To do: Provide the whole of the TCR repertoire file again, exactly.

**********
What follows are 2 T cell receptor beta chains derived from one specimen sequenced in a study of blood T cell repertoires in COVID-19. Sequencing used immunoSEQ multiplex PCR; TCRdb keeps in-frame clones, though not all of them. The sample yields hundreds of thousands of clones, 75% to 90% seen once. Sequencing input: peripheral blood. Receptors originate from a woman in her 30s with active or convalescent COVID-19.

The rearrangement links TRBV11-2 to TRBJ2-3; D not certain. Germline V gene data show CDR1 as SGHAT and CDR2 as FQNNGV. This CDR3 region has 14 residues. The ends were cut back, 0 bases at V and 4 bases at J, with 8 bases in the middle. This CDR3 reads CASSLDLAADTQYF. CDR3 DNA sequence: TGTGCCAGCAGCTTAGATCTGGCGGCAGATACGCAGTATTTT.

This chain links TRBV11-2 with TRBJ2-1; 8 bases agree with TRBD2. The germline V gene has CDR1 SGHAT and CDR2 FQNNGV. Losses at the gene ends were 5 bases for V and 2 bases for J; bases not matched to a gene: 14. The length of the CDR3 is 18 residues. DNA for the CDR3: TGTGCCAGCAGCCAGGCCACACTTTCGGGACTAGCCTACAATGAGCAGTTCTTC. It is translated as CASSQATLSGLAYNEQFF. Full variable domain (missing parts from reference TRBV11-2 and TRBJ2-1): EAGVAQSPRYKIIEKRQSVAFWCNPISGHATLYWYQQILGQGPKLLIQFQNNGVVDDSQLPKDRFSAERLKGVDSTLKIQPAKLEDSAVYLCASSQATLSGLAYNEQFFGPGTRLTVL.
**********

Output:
What follows are 2 T cell receptor beta chains derived from one specimen sequenced in a study of blood T cell repertoires in COVID-19. Sequencing used immunoSEQ multiplex PCR; TCRdb keeps in-frame clones, though not all of them. The sample yields hundreds of thousands of clones, 75% to 90% seen once. Sequencing input: peripheral blood. Receptors originate from a woman in her 30s with active or convalescent COVID-19.

The rearrangement links TRBV11-2 to TRBJ2-3; D not certain. Germline V gene data show CDR1 as SGHAT and CDR2 as FQNNGV. This CDR3 region has 14 residues. The ends were cut back, 0 bases at V and 4 bases at J, with 8 bases in the middle. This CDR3 reads CASSLDLAADTQYF. CDR3 DNA sequence: TGTGCCAGCAGCTTAGATCTGGCGGCAGATACGCAGTATTTT.

This chain links TRBV11-2 with TRBJ2-1; 8 bases agree with TRBD2. The germline V gene has CDR1 SGHAT and CDR2 FQNNGV. Losses at the gene ends were 5 bases for V and 2 bases for J; bases not matched to a gene: 14. The length of the CDR3 is 18 residues. DNA for the CDR3: TGTGCCAGCAGCCAGGCCACACTTTCGGGACTAGCCTACAATGAGCAGTTCTTC. It is translated as CASSQATLSGLAYNEQFF. Full variable domain (missing parts from reference TRBV11-2 and TRBJ2-1): EAGVAQSPRYKIIEKRQSVAFWCNPISGHATLYWYQQILGQGPKLLIQFQNNGVVDDSQLPKDRFSAERLKGVDSTLKIQPAKLEDSAVYLCASSQATLSGLAYNEQFFGPGTRLTVL.